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Irish Pauper Patients and the American Maternity Hospital, 1860 - 1913

A visiting scholar examines medical records with a social lens.

 

May 20, 2014—A March 17 or December 24 birthday often meant that the woman did not know her real birthday or perhaps even her age. She perhaps adopted a date significant to Irish Catholicism as a memory aid and as a link to home. A patient who listed two addresses usually worked in service as a maid or cook. They dealt with prejudice and poverty, frequently alone, and often earned a living without education.

These are among the findings of Dr. Ciara Breathnach, the 2013-14 Foundation for the History of Women in Medicine Fellow who spent a year looking for clues about impoverished Irish women in the US between 1860 and 1913 in medical records of the New England Hospital for Women and Children (NEHWC) held by the Center for the History of Medicine (CHoM) at Countway Library. Breathnach, a lecturer at the University of Limerick shared her research at a talk, “Irish Pauper Patients and the American Maternity Hospital, 1860–1913,” sponsored by CHoM.

The NEHWC provided free medical care and drew patients of limited means. Its records captured data about women during their lying-in and labor and provide a source of information on a group about which information is limited. Other records about this demographic group are no longer accessible; archives have closed or are held by hospitals still in operation and restricted by HIPAA regulations.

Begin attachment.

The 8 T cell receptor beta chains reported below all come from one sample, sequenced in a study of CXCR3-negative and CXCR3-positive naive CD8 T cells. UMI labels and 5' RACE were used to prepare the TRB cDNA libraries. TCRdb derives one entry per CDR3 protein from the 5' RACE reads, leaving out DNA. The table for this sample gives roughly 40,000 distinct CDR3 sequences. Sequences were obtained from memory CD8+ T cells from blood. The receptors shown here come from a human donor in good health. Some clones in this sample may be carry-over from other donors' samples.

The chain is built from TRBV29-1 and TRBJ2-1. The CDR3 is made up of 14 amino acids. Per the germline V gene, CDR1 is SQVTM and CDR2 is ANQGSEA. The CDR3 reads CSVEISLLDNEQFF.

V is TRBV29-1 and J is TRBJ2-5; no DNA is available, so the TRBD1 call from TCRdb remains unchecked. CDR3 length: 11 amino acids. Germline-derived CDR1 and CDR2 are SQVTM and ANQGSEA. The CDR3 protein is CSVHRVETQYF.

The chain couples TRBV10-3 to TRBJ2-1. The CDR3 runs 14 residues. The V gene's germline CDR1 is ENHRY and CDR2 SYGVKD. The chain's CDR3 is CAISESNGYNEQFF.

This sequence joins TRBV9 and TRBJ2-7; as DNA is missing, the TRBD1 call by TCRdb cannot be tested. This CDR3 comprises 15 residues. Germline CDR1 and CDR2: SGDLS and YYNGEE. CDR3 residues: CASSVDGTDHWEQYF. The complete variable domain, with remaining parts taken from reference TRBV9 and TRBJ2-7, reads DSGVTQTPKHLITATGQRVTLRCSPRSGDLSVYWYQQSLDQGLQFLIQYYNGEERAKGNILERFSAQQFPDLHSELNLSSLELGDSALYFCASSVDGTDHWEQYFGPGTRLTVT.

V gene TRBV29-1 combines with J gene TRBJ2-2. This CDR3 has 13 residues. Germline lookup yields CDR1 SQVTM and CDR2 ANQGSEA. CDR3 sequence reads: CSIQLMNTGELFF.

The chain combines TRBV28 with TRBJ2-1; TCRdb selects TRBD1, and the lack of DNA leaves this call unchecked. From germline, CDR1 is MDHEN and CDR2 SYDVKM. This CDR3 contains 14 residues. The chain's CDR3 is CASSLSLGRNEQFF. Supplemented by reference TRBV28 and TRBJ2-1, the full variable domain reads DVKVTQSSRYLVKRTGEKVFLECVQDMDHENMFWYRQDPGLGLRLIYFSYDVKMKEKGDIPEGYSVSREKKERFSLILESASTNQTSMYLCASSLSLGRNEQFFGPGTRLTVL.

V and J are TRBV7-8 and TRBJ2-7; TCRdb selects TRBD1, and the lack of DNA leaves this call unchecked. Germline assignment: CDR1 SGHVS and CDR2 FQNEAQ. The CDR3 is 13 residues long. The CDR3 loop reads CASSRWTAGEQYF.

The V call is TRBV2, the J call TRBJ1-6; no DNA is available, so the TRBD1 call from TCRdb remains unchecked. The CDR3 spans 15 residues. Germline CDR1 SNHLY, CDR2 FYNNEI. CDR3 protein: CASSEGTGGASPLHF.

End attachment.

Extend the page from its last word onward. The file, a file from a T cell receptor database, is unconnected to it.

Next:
The data allowed Breathnach to paint a fuller picture of a marginalized socioeconomic group and learn touching and sometimes tragic details about the women’s lives. Some patients had never had medical care and arrived almost dead after self-treating with patent medicines. Women listed employers as contacts when they had no family or close friends in the country. Descriptions of unwed mothers and deserted wives abound.  

By comparing her findings from the records with other sources like newspapers, Breathnach tracked changes in attitudes towards the Irish over the decades and their assimilation into American culture.

Encouraging researchers to use medical records as a source, Breathnach observed, “Medical records cannot continue to be overlooked as a resource. Medical records expose the diversity of human experience but only if we examine the records from a patient instead of a professional perspective.”

(Photo courtesy of Katie Burkhart.)